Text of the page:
An early Wednesday morning crash left at least one person dead and another injured. The crash was reported just around 3 a.m. at the intersection of Flamingo Road and Swenson Street. At least two vehicles were involved in the crash, one of which caught fire. Debris was scattered across the intersection as police combed the area as they investigated the scene. Flamingo is blocked in both directions between Swenson and Cambridge Street. Northbound Swenson is blocked at the intersection.
Richard Knoeppel named the 2018 Nevada Teacher of the Year
Richard Knoeppel, an architecture design instructor at the Advanced technologies Academy, named the 2018 Nevada Teacher of the Year on Monday, Oct. 29, 2018. (Bizuayehu Tesfaye/Las Vegas Review-Journal) @bizutesfaye
Mojave Poppy Bees
(Zach Portman/University of Minnesota Department of Entomology) Male Mojave poppy bees exhibit territorial fighting behavior. The Center for Biological Diversity wants the bee, found only in Clark County, to be added to the endangered species list.
Clark County Schools announce random searches
Clark County School District middle and high school students will be subject to random searches for weapons under a new initiative to combat the wave of guns found on campus. (Amelia Pak-Harvey/Las Vegas Review-Journal)
Ron Jeremy and Heidi Fleiss React to Dennis Hof's Death
Ron Jeremy and Heidi Fleiss speak about their friend and prominent brothel owner Dennis Hof's death at Dennis Hof's Love Ranch. (Benjamin Hager/Las Vegas Review-Journal)
Nevada brothel owner Dennis Hof has died
Nevada brothel owner and Republican candidate for Nevada State Assembly District 36, Dennis Hof has died. He was 72. Nye County Sherriff's office confirmed. Hof owned Love Ranch brothel, located in Crystal, Nevada.
Las Vegas police investigate suspicious package at shopping center
Las Vegas police evacuated a southeast valley shopping center at Flamingo and Sandhill roads early Tuesday morning while they investigated reports of a suspicious package. (Max Michor/Las Vegas Review-Journal)
The Las Vegas Metro hosts the K-9 Trials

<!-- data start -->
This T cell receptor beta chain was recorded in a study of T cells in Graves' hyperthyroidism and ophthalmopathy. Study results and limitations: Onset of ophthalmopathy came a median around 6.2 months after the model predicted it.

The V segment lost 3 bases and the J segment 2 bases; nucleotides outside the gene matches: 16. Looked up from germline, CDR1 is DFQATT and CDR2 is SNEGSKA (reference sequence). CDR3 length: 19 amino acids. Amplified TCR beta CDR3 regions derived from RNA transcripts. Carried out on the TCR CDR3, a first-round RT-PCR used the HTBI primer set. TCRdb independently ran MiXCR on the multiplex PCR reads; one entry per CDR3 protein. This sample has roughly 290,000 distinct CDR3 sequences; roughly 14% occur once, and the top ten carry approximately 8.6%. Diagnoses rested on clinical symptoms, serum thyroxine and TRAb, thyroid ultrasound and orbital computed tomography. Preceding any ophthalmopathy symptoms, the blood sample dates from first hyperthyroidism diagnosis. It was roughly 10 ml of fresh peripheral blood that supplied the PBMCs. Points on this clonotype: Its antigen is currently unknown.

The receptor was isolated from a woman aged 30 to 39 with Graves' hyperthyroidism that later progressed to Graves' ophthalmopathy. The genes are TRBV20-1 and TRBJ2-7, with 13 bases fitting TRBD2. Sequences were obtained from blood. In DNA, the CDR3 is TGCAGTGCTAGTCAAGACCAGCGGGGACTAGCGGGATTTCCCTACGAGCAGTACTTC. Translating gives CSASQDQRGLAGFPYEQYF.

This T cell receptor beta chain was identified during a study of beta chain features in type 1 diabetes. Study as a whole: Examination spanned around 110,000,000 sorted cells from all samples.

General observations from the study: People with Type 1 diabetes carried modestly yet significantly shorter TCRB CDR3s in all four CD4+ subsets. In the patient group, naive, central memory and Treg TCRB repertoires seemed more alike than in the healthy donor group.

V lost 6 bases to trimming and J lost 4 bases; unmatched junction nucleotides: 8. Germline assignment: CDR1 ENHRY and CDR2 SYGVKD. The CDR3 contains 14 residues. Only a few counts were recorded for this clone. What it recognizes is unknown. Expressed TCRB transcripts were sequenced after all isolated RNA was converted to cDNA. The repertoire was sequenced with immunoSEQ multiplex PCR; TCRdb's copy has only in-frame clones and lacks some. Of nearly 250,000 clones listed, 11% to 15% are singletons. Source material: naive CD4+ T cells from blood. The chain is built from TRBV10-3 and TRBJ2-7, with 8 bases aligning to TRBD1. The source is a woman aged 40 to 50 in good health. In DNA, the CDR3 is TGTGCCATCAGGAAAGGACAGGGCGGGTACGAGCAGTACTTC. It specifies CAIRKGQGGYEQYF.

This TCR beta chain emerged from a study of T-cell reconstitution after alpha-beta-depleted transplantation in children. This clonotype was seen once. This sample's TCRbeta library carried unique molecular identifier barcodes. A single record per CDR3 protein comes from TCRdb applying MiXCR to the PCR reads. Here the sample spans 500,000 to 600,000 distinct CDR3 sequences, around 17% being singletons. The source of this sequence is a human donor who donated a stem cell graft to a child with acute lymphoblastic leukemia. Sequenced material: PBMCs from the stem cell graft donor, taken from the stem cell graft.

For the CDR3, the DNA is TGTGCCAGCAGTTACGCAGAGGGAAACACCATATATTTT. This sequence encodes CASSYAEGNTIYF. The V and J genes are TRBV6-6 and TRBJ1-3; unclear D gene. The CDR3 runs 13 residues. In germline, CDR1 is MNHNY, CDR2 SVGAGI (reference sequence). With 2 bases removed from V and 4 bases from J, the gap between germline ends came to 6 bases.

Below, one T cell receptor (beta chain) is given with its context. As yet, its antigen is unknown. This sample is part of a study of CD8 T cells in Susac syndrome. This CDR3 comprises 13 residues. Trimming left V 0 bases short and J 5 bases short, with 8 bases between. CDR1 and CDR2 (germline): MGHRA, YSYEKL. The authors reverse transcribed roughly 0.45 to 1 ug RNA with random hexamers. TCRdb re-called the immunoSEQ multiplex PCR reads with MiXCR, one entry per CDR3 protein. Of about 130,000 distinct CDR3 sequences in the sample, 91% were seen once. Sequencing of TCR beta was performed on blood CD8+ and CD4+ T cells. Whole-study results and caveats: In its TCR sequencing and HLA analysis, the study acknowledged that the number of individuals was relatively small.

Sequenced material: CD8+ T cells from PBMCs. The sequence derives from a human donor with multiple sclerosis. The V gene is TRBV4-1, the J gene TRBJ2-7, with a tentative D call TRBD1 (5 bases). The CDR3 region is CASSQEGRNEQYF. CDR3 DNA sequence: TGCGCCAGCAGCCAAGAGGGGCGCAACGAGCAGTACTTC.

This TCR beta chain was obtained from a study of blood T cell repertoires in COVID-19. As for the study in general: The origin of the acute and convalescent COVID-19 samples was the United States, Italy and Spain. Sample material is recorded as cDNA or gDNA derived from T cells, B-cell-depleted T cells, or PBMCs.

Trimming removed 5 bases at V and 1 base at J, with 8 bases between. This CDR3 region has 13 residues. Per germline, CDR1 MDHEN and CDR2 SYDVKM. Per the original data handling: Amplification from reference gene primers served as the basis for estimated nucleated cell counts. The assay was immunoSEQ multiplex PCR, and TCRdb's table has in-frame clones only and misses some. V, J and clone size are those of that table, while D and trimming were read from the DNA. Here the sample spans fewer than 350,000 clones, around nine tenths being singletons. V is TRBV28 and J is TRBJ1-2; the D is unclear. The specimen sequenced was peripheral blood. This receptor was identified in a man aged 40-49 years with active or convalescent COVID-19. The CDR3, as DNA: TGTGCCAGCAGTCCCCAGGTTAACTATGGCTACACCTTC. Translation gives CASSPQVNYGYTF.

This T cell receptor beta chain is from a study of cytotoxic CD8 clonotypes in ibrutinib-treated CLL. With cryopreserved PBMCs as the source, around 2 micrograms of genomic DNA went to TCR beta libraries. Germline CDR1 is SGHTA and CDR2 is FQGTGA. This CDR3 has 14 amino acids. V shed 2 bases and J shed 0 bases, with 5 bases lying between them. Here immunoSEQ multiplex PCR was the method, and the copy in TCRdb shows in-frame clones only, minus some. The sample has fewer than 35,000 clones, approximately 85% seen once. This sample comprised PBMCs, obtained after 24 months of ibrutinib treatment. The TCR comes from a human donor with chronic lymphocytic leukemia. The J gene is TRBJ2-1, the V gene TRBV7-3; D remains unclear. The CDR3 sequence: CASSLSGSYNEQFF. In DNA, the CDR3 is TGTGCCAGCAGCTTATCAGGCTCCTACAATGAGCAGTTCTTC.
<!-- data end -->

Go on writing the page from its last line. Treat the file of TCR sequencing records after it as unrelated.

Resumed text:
The Las Vegas Metro K-9 Trials returns to the Orleans Arena to benefit the Friends For Las Vegas Police K-9 group.
Kingman residents love their little town
Residents of Kingman, Ariz. talk about how they ended up living in the Route 66 town, and what they love about their quiet community. (K.M. Cannon/Las Vegas Review-Journal)
Service at Southern Nevada Veterans Memorial Cemetery
Twelve unclaimed veterans are honored at Southern Nevada Veterans Memorial Cemetery in Boulder City in Oct. 9, 2018. (Briana Erickson/Las Vegas Review-Journal)
Las Vegas house prices reach highest level in 11 years
Las Vegas house prices are rising But so is the amount of available homes on the market Still, properties priced below $300,000 are selling fast And September was the first time since June 2007 that the median house price reached the $300,000 mark Las Vegas home prices have been rising at one of the fastest rates in the country over the past year Recent data show the market is now less affordable than the national average
National Night Out
About 100 Summerlin residents gathered at Park Centre Dr. in Summerlin on Tuesday for National Night Out. Lt. Joshua Bitsko with Las Vegas Metro, played with 3-year-old David who was dressed as a police officer. Face painting, fire truck tours and more kept kids busy as parents roamed behind them. (Mia Sims/Las Vegas Review-Journal)
Rural homeless issue comes to a head in Pahrump
On Sept. 12, Pahrump sheriff deputies told residents of a homeless encampment on private property that they had 15 minutes to vacate and grab their belongings. That decision might face some legal consequences. (Rachel Aston/Las Vegas Review-Journal)
Remembrance blood drive on October 1
A blood drive was held at the Las Vegas Convention Center on the one year anniversary of the Oct. 1 shooting. (Mat Luschek/Las Vegas Review-Journal)
Remembrance Lights memorial unveiled at St. Rose hospital
A dedication ceremony was held at St. Rose to unveil a memorial and to read the names of those who died on October 1, a year ago. (Mat Luschek/Las Vegas Review-Journal)
News Headlines
Add Event
Home Front Page Footer Listing
You May Like

You May Like